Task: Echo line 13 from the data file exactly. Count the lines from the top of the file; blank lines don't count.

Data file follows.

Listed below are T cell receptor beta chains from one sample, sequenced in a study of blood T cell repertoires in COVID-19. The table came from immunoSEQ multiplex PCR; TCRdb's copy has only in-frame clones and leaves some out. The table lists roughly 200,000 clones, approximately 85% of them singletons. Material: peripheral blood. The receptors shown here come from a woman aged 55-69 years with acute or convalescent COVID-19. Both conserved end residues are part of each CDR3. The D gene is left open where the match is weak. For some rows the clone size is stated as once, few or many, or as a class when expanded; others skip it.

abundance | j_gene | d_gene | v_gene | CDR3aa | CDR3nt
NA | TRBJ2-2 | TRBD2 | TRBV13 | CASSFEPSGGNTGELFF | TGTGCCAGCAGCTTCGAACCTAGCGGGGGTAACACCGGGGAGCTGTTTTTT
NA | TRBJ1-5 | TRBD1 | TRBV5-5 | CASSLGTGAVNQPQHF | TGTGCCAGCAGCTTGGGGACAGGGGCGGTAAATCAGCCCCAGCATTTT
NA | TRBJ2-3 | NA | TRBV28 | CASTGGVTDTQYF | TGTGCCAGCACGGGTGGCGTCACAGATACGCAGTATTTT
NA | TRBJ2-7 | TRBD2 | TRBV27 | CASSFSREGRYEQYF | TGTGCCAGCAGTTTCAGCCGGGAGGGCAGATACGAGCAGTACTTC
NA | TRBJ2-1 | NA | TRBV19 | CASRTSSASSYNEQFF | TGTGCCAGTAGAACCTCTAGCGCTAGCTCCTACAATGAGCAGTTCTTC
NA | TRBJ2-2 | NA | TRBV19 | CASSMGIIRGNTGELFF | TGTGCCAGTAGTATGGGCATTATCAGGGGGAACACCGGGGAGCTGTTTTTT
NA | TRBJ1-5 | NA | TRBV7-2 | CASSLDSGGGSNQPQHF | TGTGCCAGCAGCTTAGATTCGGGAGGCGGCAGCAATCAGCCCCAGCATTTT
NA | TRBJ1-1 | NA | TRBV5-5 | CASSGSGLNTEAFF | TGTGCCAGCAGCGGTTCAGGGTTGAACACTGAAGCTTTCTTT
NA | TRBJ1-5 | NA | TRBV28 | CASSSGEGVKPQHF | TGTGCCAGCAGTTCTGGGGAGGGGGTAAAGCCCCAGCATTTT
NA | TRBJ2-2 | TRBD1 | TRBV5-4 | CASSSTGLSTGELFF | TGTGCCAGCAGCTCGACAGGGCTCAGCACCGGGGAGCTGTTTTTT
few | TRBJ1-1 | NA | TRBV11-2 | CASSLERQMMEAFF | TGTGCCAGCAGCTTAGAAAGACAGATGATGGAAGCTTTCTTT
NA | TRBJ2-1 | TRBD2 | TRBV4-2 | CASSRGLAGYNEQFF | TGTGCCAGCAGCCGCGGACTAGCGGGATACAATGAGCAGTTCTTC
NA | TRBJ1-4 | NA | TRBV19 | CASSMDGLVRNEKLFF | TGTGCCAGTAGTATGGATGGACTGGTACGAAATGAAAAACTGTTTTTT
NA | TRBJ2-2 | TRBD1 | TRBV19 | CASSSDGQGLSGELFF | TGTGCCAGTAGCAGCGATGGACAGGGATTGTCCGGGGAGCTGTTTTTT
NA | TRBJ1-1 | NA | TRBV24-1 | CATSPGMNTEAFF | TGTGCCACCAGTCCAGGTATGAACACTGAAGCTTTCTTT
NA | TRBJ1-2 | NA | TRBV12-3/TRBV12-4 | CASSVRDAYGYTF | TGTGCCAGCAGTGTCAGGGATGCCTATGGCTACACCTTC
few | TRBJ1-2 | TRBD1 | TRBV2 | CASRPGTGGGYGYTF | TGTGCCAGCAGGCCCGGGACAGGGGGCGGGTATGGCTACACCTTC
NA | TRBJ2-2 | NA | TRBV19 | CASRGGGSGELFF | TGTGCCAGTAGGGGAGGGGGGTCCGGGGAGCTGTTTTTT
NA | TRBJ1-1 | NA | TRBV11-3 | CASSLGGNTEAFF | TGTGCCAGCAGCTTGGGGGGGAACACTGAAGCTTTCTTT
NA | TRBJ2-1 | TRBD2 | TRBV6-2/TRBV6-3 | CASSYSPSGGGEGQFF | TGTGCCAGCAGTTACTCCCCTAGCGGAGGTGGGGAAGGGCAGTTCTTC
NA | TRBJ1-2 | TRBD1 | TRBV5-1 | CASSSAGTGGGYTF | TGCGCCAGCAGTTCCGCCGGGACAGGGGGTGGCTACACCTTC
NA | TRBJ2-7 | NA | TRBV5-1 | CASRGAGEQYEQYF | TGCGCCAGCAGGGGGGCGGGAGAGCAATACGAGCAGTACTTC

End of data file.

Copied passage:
few | TRBJ1-1 | NA | TRBV11-2 | CASSLERQMMEAFF | TGTGCCAGCAGCTTAGAAAGACAGATGATGGAAGCTTTCTTT